Using the latest technology, Keck Observatory has a group of astronomers revealed the water in the exoplanet atmosphere We have 179 light years. About this HR 8799 c, Is a solar system that has been transformed into HR 8799.
In 2008, scientists used Keck and twin telescopes to detect the three exoplanets around the above star: HR 8799b, c and d. Then, in 2010, they announced the opening of the fourth planet, HR 8799 e.
The study currently based on data from 2008. New observations with direct images are equal to HR 8779 c, the mass of the planet Jupiter approximately seven times, ie the colossium of the solar system turns into orbit at the star of 200 years.
Data obtained from this opportunity, in the opinion of the authors, show that water is present in the atmosphere as well absence of methane where
— Technology —
To reach this conclusion, researchers a Combination of two Keck telescopic technology. The first one is adaptive optics that counteract the diffusion of the Earth's atmosphere. The second is the spectrometer of the Echelle Near Keck 2 telescope near the infrared high-resolution spectrometer, infrared cryogenic spectrograph (NIRSPEC).
According to Dimitri Maut, a Calcutta professor and researcher, he explains:
"This type of technology is something that we want to use in the future to look for life-like signs on a planet-like planet. We are still missing and moving forward.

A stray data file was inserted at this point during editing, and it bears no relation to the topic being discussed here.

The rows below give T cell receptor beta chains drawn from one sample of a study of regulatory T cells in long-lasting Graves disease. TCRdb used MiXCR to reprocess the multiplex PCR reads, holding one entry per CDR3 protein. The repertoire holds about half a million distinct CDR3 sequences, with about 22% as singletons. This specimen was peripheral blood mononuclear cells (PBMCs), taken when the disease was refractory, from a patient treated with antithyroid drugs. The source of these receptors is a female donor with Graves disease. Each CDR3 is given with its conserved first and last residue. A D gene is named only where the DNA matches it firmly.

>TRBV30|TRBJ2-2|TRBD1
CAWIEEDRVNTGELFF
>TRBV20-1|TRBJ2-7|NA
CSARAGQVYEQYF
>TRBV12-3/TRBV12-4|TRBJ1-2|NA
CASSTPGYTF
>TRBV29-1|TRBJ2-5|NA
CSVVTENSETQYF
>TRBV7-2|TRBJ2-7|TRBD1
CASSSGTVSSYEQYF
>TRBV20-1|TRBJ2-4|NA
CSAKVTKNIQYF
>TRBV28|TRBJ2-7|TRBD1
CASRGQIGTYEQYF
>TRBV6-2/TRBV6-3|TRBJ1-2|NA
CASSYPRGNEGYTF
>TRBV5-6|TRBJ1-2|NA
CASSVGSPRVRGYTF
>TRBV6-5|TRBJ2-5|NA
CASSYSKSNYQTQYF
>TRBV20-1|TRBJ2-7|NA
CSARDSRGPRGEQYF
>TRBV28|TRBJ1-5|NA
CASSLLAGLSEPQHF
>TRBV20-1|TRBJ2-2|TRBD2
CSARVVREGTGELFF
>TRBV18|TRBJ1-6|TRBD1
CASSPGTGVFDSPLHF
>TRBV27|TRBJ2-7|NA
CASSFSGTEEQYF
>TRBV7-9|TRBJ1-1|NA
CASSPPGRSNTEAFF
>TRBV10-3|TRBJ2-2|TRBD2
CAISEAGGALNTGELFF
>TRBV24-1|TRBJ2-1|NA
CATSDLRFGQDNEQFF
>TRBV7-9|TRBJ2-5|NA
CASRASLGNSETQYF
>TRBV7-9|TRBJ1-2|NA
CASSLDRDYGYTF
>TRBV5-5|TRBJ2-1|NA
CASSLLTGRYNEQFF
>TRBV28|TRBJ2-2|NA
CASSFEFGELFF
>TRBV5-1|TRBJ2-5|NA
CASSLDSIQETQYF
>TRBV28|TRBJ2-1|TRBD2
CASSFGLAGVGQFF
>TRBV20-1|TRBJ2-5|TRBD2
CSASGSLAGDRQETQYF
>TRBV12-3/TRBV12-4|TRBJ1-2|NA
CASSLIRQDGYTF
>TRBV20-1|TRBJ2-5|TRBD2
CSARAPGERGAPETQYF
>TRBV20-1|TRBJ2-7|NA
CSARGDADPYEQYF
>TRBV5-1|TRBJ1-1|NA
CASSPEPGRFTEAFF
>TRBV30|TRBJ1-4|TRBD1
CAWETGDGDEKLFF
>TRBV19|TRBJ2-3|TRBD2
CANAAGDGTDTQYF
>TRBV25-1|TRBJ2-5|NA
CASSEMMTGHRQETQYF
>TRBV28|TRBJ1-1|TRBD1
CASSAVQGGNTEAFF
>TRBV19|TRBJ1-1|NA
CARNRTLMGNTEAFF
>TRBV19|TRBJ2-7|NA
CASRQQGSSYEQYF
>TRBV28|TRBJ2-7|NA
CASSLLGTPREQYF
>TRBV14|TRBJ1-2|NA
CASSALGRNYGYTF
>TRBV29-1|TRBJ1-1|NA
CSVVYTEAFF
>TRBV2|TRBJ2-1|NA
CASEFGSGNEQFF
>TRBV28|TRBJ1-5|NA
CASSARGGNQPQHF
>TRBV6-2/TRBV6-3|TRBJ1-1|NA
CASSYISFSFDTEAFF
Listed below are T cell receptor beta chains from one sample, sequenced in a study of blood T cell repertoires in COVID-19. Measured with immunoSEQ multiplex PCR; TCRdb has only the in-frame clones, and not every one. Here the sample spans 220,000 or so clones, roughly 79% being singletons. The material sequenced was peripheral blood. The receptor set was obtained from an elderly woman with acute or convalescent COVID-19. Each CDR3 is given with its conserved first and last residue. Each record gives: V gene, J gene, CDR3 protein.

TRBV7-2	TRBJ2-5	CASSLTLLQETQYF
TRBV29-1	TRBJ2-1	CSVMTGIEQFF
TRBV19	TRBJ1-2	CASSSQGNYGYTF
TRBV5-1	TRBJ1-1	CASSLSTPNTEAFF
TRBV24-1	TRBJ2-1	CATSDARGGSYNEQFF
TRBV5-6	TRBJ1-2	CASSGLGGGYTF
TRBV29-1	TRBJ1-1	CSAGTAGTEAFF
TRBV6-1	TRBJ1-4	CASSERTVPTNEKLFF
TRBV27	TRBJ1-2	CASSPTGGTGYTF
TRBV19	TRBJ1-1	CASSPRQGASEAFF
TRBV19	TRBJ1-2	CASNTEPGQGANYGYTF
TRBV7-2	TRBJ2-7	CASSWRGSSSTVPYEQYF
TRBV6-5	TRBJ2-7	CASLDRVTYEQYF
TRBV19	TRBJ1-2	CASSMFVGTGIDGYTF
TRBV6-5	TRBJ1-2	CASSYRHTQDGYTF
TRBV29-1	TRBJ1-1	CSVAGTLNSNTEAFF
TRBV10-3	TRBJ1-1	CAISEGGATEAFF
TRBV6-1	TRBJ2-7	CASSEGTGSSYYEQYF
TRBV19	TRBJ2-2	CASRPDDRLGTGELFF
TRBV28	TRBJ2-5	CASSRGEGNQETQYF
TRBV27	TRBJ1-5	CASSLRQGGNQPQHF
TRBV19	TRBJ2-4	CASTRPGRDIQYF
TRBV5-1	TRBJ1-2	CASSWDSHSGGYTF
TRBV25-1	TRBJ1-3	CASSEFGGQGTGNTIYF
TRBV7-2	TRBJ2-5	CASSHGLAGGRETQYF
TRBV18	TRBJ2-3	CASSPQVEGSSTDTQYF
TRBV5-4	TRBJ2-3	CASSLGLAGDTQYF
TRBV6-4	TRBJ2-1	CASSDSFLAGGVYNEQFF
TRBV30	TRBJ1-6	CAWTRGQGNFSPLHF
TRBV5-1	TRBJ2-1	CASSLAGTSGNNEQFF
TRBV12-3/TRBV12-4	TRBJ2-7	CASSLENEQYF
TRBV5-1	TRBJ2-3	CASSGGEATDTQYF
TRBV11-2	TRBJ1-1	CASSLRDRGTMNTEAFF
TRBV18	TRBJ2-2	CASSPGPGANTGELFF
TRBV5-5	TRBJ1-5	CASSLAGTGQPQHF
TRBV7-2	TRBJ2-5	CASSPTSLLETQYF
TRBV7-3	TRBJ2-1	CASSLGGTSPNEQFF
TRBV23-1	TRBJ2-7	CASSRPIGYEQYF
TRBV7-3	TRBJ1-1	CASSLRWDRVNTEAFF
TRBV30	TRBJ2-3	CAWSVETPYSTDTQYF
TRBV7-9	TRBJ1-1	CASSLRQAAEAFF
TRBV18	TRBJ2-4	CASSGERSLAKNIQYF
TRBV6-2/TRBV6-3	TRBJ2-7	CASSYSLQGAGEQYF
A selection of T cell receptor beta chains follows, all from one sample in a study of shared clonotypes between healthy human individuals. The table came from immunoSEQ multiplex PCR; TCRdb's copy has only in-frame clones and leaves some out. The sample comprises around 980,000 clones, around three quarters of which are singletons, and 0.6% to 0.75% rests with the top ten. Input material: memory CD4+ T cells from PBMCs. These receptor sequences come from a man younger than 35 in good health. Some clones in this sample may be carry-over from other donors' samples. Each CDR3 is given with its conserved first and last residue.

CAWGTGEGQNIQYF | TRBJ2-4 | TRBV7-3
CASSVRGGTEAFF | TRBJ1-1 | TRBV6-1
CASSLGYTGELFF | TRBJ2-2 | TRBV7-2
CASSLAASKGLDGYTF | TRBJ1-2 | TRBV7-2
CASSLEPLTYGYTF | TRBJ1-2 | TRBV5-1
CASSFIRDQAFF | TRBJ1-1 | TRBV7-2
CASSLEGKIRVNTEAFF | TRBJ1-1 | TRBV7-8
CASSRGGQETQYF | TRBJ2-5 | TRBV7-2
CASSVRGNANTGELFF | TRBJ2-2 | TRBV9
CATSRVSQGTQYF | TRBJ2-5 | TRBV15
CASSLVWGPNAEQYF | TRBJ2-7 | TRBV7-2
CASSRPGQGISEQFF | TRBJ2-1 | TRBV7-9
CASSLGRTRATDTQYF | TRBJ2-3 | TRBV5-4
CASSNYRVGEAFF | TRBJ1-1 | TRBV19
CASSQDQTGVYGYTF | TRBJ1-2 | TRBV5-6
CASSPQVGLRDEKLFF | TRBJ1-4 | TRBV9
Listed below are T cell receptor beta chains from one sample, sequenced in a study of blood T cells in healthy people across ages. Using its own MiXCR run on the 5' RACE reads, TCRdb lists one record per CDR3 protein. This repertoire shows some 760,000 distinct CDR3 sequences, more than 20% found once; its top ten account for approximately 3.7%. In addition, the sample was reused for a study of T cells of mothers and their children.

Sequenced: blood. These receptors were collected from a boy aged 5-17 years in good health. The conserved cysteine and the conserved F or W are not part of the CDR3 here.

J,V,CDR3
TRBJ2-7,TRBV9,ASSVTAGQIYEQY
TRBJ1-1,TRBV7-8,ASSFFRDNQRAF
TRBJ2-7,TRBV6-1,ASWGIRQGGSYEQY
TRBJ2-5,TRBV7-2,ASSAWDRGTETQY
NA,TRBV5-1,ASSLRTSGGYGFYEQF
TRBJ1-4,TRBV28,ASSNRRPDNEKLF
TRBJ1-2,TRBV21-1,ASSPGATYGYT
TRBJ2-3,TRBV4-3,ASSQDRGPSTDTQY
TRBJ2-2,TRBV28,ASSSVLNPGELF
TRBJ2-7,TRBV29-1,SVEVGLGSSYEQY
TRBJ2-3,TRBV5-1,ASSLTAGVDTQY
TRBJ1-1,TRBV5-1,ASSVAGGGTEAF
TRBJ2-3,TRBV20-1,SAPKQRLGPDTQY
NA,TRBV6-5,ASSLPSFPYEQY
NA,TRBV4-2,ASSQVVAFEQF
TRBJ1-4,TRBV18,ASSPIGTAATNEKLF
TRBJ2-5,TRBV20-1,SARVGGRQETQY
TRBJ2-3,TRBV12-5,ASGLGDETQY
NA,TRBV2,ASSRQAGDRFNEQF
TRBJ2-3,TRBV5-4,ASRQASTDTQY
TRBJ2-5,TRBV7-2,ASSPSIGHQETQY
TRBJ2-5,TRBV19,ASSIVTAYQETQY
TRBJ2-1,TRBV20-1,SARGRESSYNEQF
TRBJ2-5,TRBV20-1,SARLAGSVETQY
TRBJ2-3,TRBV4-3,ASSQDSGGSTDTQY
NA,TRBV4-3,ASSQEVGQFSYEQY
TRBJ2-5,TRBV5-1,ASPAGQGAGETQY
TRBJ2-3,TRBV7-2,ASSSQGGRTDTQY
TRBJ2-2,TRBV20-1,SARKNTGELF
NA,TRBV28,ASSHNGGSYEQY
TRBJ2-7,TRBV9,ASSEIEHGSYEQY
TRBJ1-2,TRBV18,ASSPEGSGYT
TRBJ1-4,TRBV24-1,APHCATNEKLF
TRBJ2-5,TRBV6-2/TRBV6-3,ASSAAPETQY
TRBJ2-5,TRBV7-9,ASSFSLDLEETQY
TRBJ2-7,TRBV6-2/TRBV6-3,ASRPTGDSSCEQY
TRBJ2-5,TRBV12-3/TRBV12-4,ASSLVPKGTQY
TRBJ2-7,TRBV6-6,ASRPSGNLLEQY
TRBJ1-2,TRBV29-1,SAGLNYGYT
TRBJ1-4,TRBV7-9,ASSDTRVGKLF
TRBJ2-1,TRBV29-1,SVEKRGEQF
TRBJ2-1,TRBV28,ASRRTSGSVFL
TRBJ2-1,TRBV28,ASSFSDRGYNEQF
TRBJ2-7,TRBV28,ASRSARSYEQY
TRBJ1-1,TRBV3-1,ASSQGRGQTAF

— Research –
New finds published in the journal Astronomical magazine. The first author is a former doctor at Calica, now associate professor of Ohio State University Ji Wang.
So far, astronomers have photographed more than a dozen of exoplanets. The HR 8799 system is the first multi-planetary system directly captured by these images. But this is just the first step in the study.
After removal, you can analyze the pictures for their chemical composition in their atmosphere. Here spectroscopy appears. In this case, the NIRSPEC improved skills were important.
NIRSPEC is an infrared L-band. It is a spectrum zone with a wavelength of about 3.5 micrometers of infrared light and a wide range of chemical traces.
"The L-range has been obscured by the fact that the sky shines with the wavelength, and if you look at the L-range, you will see a very bright sky, which makes it difficult to see exoplanets," says Mavet.
Combining the group with adaptive optics, they were able to make the most accurate measurements of the planet, thereby confirming the presence of water and absence of methane.
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